Who Is My Neighbor?

There is an isolated spot on a dangerous road in the Middle East known as “The Bloody Pass.” The road, at the time of this event, was more of a narrow path — a twisting, turning path with cliffs and caves on either side — lots of places for thugs to hide. This particular place, “The Bloody Pass,” got its name because of the violence that commonly occurred there.

Unfortunately, one poor man happened to be at the wrong place at the wrong time. He was attacked by bandits and left half-dead, tossed to the side of the road. He was bleeding and certainly would die without help. The bandits even took his clothes.

Recognize this story? It’s one of Jesus’ most well-known parables — the Good Samaritan. In fact, most of us have heard it so many times that we tend to gloss over it, thinking, Yeah, yeah, the Good Samaritan — help people in trouble and stuff… got it.

Notice the setup for the story of the Good Samaritan. What prompted Jesus to tell this story in the first place? Verse 25 says that an “expert in the law” wanted to “test” Jesus. In other words, this man, who knew the Old Testament and Jewish law backward and forward, inside and out, was trying to trip Jesus up.

When the man asked, “What do I have to do to inherit eternal life?” How did Jesus respond? He said, basically, “Hey, you’re the expert. What does the Law say?” The “Law” Jesus referred to here is the “law of Moses,” or the first five books of the Old Testament.

The expert then recited what Jesus calls in Matthew 22 the greatest and the second greatest commandments: He answered: “Love the Lord your God with all your heart and with all your soul and with all your mind,” and, “Love your neighbor as yourself.”

In return, Jesus responded, in essence, “You got it. Do those two things — one, love God with your whole being and, two, love your neighbor as yourself — and you will live.”

“OK, Jesus, tell me this: Who is my neighbor?”

Who is my neighbor? Who is it, exactly, that God calls us to love just as much as we love ourselves? And beyond that, once we know who our neighbor is, what do we do? How do we show that we love our neighbor as much as we love ourselves?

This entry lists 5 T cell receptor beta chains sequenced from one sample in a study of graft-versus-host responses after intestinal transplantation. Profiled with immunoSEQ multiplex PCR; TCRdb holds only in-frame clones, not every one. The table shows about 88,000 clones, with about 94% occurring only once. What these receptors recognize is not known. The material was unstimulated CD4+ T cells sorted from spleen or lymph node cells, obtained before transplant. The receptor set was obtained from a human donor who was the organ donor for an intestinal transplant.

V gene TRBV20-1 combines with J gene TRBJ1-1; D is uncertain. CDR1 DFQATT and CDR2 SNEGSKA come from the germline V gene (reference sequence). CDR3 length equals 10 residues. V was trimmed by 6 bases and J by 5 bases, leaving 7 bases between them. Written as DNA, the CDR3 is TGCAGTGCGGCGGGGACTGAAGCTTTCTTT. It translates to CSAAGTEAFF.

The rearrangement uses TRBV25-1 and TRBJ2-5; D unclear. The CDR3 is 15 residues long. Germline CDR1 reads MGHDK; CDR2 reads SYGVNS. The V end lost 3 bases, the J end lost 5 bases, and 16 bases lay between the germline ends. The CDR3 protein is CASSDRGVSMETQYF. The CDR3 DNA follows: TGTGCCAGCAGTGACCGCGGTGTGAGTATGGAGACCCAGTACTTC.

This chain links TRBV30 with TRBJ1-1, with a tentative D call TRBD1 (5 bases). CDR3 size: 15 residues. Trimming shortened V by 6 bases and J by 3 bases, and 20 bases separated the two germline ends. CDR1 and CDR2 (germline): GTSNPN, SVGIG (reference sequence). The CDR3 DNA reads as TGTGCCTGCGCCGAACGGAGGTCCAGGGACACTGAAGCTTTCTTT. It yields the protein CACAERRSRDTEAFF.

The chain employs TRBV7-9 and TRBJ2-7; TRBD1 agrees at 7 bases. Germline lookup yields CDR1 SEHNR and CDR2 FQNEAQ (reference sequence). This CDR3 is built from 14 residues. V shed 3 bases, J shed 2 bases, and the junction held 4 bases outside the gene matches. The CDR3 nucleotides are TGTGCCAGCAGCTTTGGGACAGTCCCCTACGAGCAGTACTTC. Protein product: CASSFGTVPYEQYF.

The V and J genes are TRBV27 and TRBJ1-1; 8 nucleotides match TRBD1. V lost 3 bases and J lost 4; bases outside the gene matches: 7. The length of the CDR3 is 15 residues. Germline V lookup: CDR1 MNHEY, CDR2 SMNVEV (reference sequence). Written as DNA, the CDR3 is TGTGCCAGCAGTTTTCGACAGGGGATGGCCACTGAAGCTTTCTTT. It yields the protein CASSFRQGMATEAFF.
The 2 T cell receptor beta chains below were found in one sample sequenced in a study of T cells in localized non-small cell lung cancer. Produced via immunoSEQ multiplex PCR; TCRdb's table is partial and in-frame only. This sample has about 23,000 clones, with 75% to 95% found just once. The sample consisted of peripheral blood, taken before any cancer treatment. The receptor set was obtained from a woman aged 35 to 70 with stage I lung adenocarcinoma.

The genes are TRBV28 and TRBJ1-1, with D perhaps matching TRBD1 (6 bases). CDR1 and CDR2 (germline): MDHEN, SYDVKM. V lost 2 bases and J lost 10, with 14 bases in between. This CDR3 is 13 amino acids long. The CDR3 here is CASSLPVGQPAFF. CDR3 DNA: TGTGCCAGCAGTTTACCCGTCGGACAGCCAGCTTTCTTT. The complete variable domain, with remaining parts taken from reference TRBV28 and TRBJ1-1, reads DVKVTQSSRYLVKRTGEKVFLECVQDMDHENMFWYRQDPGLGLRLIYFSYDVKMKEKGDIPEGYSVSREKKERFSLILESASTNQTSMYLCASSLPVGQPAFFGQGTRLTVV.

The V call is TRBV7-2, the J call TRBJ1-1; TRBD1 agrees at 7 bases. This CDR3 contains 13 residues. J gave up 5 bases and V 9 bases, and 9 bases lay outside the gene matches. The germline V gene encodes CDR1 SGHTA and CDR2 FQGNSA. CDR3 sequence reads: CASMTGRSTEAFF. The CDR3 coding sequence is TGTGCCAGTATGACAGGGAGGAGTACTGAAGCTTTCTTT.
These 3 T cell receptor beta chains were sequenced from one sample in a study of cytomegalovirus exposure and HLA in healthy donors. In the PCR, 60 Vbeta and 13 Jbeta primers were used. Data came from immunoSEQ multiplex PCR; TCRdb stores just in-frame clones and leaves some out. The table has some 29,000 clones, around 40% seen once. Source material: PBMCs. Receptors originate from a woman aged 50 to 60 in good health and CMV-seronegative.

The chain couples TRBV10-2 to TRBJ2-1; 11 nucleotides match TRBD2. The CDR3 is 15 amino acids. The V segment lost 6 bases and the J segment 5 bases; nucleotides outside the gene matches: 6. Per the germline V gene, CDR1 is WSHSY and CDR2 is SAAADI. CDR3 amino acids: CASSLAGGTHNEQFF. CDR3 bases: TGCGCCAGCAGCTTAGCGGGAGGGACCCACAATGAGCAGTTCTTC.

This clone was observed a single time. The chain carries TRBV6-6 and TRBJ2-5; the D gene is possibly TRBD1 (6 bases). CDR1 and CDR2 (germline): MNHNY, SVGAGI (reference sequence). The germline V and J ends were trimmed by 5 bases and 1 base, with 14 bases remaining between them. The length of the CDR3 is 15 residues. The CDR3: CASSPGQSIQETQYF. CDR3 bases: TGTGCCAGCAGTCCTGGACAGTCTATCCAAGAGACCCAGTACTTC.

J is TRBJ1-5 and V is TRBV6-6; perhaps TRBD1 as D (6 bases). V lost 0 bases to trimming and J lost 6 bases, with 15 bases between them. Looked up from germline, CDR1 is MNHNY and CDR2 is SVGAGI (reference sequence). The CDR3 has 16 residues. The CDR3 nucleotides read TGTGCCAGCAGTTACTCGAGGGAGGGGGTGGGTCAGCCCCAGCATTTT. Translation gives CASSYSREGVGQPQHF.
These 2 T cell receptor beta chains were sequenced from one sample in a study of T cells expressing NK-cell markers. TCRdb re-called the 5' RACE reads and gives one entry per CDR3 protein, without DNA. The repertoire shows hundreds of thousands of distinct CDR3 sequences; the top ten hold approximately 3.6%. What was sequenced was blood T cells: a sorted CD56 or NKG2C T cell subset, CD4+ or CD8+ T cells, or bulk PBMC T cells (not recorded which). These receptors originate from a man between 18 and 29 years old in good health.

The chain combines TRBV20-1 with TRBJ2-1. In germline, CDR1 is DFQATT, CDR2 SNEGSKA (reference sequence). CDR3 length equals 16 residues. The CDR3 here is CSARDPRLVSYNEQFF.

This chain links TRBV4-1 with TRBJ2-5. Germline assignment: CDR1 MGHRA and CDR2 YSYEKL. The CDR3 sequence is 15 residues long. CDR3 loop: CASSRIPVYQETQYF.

Jesus answers the question in a beautiful story of compassion in action.

Jesus ended His conversation with the lawyer with a powerful command: Go and do likewise. That command — go and do  likewise : the mandate to love our neighbor as ourselves . “Who is our neighbor?” The parable of the Good Samaritan gives us the answer. It’s simple – our neighbor is anyone in need that we are in a position to help – the unselfish attention to a sick child, the vigil kept  at the bedside of a dying relative, the outreach to the poor and oppressed in our world, making the stranger feel at home among us.

In these ways is Christ’s love made manifest.

Adapted from Renew International Prayer Time Cycle C

Be a Piazza: Perspectives of a Companion In Mission

Mary Ann and Sister Betty“A piazza is open and it knows people are going to come in and people are going to go out, but it is always going to stay open. …The other may come in, may reside there, and may share what he or she has with me; then the other may go back out.”  I liked the impression of ease and confidence in that image. Mary Ann, our Companion in Mission offers her final reflection of her summer experience with us.

One Saturday night in July, I went to a Western Dance party organized by the members of the Lordstown SCOPE. I didn’t recognize many of the songs the band played, but since I enjoyed going to dances in college, I couldn’t resist getting myself out on the dance floor and having a good time. Among the other dancers was a white-haired woman named Dorothy who came dressed for the event, complete with Western boots and a fringed shirt. I noticed she was looking for a dance partner, so I offered to join her, and I was quickly able to learn her step. A good-humored man named Frank tried to follow along with us, and he’d slump his shoulders in exaggerated defeat whenever he made a mistake. Whenever he’d start to get the hang of it, he’d smile to his spectators seated at the table to assure them he had figured it out, but at some point he would slip up again. Read more….

Why Become a Nun?

Welcome to our “Ask The Nun” series of informal videos. Today’s question focuses on what motivates a woman to become a nun. Sister Norma Raupple shares her answer.

In a call from God to become a nun there are found two desires: The first desire is to give oneself totally to God.  To respond to God’s love  by centering one’s life on this personal relationship with God.  The second desire is to dedicate oneself to help others know and love God Through loving  service  one works with God in spreading the kingdom The purpose of becoming a nun is to find in your heart these two desires. We have the example and vision of our Founder, St. Angela Merici.  She lived out these two desires in her life in northern Italy in the 16th century.

Please submit your questions to [email protected]